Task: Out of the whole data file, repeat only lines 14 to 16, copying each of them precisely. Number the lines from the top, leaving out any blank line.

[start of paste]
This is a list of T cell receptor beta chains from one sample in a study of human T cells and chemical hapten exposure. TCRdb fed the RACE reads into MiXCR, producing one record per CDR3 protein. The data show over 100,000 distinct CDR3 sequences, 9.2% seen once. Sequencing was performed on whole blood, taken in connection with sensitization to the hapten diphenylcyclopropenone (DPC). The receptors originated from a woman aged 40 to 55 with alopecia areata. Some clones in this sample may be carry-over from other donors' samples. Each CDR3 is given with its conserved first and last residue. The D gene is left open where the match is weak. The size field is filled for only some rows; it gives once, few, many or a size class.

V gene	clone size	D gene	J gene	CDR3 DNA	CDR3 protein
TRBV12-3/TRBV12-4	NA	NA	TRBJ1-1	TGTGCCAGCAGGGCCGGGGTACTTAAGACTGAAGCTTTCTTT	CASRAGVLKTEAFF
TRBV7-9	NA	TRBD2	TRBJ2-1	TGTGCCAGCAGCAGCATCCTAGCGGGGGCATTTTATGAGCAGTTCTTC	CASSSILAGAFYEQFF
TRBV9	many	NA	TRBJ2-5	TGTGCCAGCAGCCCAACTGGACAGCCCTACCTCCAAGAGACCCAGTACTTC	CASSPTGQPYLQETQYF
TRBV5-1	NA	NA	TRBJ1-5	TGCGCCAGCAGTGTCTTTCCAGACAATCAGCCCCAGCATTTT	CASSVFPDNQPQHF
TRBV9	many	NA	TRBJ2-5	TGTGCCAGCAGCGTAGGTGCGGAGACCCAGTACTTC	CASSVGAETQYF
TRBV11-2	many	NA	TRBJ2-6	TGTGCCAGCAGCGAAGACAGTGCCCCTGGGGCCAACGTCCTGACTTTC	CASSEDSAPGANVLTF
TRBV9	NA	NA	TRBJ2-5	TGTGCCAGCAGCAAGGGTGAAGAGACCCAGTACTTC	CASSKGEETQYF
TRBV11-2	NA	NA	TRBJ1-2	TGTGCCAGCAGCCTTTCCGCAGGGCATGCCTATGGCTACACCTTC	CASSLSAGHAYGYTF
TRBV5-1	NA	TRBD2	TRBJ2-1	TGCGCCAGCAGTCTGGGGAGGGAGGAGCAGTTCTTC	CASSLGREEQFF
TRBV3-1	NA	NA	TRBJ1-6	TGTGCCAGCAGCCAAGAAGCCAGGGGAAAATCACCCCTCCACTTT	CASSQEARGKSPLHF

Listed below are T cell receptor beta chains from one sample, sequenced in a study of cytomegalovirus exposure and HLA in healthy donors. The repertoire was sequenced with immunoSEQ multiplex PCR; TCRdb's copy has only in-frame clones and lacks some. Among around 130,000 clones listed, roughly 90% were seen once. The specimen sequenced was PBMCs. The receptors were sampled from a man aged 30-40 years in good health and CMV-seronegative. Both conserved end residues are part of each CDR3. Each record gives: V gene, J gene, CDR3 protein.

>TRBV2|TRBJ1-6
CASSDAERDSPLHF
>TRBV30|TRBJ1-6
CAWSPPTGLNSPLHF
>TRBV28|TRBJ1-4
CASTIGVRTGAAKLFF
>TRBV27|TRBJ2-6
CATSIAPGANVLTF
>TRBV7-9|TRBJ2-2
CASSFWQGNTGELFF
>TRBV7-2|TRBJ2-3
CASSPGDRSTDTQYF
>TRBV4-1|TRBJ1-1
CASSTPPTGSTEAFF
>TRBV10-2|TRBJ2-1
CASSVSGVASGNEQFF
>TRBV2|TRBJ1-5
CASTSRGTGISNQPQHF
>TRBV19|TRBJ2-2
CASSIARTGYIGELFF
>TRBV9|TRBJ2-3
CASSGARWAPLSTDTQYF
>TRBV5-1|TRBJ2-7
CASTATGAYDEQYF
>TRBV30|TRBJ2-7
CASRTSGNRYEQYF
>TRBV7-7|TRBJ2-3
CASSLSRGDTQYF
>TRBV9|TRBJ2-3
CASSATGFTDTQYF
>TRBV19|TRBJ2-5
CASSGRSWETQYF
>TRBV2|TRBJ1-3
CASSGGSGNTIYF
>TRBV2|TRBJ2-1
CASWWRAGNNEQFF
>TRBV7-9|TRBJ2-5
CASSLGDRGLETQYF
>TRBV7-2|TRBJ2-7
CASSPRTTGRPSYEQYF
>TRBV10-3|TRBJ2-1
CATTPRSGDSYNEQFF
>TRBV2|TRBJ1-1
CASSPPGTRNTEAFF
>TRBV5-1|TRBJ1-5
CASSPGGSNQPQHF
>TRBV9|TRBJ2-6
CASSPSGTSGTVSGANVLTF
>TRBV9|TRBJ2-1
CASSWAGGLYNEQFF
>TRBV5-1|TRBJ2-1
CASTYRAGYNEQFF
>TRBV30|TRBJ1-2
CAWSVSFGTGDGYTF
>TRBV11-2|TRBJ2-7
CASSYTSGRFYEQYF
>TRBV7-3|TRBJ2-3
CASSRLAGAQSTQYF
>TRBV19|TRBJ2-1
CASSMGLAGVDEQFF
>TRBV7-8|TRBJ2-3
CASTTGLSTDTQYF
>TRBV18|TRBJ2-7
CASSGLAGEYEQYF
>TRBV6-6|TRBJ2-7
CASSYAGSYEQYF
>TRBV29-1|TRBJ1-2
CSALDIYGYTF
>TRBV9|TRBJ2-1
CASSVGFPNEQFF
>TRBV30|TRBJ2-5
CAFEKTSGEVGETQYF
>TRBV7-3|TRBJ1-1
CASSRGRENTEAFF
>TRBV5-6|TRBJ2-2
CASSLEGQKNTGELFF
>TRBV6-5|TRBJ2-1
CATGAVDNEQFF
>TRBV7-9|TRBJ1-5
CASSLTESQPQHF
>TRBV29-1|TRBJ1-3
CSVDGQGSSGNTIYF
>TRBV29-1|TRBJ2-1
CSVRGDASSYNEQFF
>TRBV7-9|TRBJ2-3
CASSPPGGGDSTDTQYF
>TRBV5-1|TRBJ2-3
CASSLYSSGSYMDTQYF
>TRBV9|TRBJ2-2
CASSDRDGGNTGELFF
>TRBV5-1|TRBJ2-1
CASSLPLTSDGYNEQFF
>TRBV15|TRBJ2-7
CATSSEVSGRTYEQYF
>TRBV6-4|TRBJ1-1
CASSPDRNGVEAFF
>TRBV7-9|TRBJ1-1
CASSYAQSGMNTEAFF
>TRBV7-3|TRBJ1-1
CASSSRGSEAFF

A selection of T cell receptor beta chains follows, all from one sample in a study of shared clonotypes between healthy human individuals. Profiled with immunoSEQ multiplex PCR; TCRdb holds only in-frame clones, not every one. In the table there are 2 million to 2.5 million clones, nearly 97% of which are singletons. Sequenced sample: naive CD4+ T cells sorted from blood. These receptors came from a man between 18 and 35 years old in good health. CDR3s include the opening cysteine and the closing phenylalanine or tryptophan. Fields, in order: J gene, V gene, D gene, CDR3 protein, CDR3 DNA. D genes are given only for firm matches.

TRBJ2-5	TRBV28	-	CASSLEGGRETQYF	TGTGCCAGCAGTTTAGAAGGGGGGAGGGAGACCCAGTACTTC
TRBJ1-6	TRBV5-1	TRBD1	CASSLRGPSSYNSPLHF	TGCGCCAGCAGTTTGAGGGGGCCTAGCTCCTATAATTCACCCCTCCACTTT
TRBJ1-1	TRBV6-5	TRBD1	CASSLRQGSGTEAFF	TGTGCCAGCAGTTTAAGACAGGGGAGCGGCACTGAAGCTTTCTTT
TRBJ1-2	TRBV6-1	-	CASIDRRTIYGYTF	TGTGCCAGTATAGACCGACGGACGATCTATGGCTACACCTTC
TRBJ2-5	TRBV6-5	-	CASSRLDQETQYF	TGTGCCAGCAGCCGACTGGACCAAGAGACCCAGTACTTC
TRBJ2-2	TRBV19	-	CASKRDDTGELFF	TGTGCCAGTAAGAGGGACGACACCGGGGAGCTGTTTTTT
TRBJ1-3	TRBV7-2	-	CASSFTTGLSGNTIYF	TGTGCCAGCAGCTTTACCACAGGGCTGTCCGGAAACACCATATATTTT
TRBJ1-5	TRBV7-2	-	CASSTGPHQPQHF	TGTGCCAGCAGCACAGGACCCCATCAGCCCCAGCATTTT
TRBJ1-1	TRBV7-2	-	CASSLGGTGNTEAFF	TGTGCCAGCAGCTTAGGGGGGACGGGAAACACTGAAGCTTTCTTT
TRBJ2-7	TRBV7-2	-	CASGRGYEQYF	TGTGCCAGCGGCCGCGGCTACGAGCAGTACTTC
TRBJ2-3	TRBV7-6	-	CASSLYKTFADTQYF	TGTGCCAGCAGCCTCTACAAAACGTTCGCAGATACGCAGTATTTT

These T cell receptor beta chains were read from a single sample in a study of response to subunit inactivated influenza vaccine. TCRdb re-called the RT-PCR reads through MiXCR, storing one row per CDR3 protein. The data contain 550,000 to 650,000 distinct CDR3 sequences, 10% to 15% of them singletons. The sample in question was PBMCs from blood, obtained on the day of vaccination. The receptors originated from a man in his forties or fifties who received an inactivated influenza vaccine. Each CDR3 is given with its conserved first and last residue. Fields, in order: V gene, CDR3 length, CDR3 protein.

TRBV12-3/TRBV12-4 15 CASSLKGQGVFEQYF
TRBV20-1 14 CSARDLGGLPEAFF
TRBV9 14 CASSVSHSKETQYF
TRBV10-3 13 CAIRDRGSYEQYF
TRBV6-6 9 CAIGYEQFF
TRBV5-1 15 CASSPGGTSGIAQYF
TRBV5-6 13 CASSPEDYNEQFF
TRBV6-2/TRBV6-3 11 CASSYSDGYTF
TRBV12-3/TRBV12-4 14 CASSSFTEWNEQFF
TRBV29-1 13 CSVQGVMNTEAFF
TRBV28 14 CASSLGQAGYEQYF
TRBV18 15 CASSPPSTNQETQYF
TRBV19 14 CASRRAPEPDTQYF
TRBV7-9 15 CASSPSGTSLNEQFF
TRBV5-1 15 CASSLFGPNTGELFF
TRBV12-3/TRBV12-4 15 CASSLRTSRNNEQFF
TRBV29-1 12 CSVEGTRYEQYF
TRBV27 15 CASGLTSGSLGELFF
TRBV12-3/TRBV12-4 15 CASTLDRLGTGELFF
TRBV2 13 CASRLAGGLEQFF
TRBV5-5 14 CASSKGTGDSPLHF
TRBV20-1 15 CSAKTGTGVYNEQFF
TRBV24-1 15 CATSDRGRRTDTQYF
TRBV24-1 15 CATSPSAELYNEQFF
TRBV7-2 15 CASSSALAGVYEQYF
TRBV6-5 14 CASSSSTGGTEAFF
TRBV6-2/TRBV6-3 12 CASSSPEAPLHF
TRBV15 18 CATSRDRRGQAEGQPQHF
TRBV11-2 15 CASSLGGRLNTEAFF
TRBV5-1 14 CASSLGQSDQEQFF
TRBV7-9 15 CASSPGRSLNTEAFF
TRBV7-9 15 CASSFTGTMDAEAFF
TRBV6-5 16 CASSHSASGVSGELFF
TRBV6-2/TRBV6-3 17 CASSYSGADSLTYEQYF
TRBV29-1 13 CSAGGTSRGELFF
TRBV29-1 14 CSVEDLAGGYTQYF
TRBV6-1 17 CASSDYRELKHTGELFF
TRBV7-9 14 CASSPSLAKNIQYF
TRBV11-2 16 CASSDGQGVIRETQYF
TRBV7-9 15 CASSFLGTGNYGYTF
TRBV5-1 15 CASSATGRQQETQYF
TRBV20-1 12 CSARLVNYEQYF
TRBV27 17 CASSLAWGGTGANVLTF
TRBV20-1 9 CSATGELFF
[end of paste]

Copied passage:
>TRBV2|TRBJ1-6
CASSDAERDSPLHF
>TRBV30|TRBJ1-6